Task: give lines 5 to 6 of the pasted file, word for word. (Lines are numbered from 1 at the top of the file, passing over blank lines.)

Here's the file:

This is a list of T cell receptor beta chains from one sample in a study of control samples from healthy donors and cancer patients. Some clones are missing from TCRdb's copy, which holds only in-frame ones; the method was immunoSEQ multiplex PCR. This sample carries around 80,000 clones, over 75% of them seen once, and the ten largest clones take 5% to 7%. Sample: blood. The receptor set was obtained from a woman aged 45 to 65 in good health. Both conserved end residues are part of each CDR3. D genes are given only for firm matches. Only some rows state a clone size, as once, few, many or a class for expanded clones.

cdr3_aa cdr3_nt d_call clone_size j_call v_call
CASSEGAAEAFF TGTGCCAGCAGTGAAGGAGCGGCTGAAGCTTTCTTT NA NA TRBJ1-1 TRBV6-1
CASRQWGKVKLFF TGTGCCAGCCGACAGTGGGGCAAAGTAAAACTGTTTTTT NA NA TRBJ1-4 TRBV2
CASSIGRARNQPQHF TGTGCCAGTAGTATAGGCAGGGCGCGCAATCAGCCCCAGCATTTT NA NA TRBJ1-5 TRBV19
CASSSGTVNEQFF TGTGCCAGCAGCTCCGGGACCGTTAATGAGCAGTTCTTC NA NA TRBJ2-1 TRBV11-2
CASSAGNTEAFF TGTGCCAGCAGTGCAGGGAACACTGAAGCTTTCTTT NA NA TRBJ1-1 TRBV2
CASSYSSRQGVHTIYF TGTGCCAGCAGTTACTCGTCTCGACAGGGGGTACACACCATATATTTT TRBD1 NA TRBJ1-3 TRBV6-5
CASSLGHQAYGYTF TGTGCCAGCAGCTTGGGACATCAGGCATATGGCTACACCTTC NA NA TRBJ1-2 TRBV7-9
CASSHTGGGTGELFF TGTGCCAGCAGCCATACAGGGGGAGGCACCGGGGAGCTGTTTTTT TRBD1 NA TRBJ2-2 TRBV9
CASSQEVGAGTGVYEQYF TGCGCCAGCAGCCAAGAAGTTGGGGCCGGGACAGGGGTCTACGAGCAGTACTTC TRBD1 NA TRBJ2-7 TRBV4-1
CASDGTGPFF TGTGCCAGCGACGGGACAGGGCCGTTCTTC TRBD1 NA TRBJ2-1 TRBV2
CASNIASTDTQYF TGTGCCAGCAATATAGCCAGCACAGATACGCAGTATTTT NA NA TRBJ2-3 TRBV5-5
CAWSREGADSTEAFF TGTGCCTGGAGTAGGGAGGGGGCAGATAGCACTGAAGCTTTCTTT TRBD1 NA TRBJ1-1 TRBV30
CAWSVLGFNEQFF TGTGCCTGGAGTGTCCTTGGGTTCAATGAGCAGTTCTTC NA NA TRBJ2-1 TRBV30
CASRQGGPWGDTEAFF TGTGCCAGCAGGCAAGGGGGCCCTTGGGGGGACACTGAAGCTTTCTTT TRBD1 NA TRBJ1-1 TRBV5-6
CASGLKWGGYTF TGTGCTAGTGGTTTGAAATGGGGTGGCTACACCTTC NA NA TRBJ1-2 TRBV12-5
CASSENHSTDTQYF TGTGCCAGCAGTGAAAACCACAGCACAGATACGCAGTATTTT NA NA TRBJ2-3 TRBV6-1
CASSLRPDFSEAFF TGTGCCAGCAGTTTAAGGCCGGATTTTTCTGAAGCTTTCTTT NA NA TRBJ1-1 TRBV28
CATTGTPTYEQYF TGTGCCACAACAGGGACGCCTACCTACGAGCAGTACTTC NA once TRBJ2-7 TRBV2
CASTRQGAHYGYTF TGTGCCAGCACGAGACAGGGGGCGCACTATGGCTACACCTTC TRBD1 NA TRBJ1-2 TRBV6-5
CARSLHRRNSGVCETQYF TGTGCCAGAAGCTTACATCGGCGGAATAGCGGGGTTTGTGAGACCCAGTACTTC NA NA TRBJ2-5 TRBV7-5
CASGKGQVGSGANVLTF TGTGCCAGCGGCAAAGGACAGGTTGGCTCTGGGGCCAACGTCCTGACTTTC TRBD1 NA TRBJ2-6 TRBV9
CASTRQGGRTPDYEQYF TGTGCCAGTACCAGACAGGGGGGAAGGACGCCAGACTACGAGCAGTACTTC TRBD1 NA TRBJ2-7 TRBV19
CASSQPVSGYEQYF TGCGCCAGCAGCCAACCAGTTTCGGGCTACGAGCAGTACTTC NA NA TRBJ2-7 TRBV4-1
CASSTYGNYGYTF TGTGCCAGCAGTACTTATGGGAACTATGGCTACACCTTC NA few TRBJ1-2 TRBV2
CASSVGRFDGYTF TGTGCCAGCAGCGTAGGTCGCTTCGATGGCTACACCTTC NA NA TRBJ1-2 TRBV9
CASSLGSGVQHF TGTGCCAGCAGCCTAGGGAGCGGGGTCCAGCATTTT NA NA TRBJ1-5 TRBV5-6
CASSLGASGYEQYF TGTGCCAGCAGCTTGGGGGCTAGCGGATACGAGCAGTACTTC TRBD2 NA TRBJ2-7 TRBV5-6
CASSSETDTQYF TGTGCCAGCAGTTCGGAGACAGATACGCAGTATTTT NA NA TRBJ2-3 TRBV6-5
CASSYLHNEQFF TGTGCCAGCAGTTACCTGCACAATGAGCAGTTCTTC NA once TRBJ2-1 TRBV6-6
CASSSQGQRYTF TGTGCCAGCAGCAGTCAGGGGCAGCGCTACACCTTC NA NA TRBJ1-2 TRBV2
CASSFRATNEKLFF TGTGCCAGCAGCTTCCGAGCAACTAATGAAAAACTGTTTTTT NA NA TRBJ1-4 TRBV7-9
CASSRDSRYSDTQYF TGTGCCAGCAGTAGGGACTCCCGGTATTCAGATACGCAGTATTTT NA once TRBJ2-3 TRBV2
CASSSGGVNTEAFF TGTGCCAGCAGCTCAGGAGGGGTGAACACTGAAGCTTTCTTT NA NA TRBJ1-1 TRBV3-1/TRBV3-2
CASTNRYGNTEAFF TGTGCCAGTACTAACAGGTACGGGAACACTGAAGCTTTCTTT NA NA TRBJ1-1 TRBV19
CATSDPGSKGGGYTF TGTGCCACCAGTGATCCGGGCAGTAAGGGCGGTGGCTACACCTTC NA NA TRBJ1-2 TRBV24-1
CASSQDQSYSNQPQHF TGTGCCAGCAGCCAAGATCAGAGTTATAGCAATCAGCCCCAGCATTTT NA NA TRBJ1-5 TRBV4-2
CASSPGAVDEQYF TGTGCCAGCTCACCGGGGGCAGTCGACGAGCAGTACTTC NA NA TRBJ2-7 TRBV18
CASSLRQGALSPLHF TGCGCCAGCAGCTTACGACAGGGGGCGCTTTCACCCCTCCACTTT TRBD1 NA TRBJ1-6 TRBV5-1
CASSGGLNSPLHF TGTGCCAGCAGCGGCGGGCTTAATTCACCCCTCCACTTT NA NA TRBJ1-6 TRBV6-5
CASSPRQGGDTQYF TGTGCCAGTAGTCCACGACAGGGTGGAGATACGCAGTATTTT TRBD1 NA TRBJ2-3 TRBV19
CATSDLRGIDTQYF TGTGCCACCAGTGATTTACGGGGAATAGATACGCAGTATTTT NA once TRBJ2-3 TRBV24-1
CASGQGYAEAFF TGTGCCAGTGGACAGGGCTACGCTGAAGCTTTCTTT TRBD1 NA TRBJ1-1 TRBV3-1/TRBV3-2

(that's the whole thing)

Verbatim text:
CASSIGRARNQPQHF TGTGCCAGTAGTATAGGCAGGGCGCGCAATCAGCCCCAGCATTTT NA NA TRBJ1-5 TRBV19
CASSSGTVNEQFF TGTGCCAGCAGCTCCGGGACCGTTAATGAGCAGTTCTTC NA NA TRBJ2-1 TRBV11-2